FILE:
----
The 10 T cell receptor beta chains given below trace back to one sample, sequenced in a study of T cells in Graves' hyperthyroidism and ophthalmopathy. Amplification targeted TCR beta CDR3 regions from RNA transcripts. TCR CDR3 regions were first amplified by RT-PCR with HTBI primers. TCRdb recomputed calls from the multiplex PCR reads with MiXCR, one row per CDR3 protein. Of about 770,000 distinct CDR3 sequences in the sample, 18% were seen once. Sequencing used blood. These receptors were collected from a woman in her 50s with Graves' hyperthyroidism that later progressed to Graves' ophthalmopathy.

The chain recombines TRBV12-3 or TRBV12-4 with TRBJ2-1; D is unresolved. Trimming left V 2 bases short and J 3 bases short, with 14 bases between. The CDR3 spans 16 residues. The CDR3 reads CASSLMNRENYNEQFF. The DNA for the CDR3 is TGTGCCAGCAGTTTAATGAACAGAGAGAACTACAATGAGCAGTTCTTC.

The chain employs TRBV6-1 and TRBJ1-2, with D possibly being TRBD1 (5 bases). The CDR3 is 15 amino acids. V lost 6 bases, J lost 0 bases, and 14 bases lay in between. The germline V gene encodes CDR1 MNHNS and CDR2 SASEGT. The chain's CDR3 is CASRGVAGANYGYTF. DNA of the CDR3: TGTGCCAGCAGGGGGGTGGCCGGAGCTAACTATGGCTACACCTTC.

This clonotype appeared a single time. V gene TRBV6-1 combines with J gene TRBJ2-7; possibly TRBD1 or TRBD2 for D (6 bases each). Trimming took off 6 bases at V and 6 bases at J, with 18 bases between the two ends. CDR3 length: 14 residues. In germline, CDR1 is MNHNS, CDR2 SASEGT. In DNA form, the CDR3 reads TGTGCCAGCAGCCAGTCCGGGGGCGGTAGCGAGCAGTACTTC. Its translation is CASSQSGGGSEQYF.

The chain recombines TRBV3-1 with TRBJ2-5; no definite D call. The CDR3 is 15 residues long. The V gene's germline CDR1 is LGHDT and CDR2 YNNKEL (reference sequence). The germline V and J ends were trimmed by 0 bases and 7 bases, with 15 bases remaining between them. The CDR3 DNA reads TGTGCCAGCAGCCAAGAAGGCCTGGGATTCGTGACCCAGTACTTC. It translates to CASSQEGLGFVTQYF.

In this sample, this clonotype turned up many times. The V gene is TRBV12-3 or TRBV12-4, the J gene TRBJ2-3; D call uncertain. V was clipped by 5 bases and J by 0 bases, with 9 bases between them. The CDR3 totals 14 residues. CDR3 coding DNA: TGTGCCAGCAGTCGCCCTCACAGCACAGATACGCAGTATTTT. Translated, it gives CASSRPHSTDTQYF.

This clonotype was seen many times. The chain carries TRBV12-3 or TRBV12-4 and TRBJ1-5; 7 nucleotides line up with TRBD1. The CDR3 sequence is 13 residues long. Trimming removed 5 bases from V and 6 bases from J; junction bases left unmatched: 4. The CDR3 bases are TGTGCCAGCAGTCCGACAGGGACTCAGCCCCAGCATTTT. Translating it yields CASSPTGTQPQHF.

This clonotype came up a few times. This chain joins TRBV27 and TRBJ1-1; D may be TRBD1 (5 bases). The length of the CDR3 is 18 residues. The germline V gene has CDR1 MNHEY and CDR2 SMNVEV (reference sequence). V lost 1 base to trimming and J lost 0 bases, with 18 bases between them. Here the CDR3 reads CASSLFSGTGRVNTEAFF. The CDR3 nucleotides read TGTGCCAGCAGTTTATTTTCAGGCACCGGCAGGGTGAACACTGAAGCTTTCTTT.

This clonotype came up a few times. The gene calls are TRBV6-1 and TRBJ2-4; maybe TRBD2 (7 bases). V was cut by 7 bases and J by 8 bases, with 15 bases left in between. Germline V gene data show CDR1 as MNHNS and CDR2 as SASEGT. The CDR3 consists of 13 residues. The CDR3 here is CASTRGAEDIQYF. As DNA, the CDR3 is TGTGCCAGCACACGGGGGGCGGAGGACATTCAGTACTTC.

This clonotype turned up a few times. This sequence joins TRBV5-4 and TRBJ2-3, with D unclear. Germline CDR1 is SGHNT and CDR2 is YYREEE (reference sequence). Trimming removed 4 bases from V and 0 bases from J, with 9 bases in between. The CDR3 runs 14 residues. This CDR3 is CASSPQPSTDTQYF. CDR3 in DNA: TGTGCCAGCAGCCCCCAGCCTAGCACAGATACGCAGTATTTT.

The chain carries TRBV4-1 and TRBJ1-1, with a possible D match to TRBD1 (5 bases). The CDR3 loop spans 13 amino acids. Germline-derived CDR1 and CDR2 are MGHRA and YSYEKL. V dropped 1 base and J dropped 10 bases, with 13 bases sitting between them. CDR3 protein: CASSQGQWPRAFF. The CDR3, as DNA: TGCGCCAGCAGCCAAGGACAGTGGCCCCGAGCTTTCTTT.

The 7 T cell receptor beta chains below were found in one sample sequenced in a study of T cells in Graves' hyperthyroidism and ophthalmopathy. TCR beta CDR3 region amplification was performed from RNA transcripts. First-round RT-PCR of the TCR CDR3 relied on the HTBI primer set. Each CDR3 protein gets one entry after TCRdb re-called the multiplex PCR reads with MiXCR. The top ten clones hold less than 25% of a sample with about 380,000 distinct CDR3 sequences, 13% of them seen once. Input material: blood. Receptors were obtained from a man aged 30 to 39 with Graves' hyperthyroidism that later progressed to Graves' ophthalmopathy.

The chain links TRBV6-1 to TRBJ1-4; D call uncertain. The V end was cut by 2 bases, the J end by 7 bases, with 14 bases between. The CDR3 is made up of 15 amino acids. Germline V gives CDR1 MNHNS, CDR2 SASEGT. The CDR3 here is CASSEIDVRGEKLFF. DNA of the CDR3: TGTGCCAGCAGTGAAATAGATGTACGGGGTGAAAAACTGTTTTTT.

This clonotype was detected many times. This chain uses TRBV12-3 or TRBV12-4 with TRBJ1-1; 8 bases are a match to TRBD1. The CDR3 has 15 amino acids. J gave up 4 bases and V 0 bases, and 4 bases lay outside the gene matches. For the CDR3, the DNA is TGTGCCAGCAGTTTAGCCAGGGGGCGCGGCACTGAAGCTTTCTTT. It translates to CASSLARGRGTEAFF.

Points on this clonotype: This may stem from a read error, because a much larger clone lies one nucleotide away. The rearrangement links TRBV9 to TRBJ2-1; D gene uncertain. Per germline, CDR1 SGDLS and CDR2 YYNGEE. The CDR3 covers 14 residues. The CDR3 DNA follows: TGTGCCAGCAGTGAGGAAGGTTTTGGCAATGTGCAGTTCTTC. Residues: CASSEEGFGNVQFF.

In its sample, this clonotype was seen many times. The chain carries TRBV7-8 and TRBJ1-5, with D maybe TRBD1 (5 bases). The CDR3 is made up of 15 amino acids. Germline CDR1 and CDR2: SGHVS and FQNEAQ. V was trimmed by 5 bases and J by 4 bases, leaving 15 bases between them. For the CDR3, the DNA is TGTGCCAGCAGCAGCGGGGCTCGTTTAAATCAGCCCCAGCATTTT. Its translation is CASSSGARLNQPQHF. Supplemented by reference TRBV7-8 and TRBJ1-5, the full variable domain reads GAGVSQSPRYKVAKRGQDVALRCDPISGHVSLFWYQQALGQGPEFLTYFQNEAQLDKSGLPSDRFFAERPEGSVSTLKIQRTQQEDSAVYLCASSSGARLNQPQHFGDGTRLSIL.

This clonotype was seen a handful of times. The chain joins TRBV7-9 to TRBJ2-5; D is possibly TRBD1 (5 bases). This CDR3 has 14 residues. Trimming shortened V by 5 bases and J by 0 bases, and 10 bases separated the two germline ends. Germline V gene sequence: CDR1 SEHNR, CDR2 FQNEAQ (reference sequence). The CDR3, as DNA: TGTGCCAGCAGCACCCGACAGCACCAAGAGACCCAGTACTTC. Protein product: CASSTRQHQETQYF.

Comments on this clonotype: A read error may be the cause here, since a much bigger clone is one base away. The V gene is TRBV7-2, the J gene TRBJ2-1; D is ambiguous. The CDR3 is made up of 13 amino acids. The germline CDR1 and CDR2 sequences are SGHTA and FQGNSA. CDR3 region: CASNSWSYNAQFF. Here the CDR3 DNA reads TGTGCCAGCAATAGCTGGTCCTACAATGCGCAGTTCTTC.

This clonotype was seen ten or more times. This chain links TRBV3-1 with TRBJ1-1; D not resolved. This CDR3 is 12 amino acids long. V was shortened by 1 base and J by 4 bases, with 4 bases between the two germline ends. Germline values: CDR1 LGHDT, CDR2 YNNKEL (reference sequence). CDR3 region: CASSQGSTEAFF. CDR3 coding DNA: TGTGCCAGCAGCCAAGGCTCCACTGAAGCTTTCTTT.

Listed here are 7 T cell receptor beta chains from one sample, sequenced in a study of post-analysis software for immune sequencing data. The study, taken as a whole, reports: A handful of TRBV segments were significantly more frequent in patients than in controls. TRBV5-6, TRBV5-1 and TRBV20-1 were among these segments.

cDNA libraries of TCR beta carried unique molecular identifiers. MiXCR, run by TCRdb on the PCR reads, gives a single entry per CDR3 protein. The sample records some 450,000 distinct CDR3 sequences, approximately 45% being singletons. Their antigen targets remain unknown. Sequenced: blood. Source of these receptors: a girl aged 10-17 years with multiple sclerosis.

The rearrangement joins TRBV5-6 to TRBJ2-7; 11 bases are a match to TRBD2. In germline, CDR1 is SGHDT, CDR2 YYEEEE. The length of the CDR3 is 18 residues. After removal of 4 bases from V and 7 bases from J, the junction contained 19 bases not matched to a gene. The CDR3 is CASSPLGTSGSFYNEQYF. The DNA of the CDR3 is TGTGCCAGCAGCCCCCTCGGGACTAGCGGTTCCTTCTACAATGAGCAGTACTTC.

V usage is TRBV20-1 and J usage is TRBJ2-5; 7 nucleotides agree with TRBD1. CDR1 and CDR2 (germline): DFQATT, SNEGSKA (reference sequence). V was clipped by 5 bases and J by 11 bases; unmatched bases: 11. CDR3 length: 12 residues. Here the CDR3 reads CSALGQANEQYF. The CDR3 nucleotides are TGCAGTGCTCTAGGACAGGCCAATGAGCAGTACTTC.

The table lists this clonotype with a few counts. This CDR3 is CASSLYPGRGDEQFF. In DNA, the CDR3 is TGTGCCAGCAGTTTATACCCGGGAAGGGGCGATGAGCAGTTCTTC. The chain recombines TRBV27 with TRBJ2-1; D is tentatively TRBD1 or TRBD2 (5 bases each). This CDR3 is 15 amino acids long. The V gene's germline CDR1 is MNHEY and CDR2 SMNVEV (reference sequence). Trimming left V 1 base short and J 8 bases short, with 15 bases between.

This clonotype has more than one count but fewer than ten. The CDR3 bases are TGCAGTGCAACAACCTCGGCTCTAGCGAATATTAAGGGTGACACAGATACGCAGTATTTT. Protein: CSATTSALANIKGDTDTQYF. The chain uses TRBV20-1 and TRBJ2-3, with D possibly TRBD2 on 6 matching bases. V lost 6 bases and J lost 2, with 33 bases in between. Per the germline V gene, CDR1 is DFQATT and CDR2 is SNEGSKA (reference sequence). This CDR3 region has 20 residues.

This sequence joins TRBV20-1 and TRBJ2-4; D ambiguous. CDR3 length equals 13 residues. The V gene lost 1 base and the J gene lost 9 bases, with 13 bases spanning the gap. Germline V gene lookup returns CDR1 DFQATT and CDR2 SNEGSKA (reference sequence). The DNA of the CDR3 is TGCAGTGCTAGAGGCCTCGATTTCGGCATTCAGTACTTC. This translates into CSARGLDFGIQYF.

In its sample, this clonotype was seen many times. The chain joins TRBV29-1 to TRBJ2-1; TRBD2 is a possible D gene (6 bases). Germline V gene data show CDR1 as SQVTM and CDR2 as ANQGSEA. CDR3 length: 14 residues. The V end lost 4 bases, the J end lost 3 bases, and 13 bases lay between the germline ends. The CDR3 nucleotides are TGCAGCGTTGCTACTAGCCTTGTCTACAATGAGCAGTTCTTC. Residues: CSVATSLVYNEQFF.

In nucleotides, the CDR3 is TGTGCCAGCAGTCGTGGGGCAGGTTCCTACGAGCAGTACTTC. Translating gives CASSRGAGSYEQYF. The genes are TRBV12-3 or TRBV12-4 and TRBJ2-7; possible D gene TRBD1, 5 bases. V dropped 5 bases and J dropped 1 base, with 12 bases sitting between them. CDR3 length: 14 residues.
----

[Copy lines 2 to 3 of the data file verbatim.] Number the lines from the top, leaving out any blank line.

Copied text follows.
The chain recombines TRBV12-3 or TRBV12-4 with TRBJ2-1; D is unresolved. Trimming left V 2 bases short and J 3 bases short, with 14 bases between. The CDR3 spans 16 residues. The CDR3 reads CASSLMNRENYNEQFF. The DNA for the CDR3 is TGTGCCAGCAGTTTAATGAACAGAGAGAACTACAATGAGCAGTTCTTC.

The chain employs TRBV6-1 and TRBJ1-2, with D possibly being TRBD1 (5 bases). The CDR3 is 15 amino acids. V lost 6 bases, J lost 0 bases, and 14 bases lay in between. The germline V gene encodes CDR1 MNHNS and CDR2 SASEGT. The chain's CDR3 is CASRGVAGANYGYTF. DNA of the CDR3: TGTGCCAGCAGGGGGGTGGCCGGAGCTAACTATGGCTACACCTTC.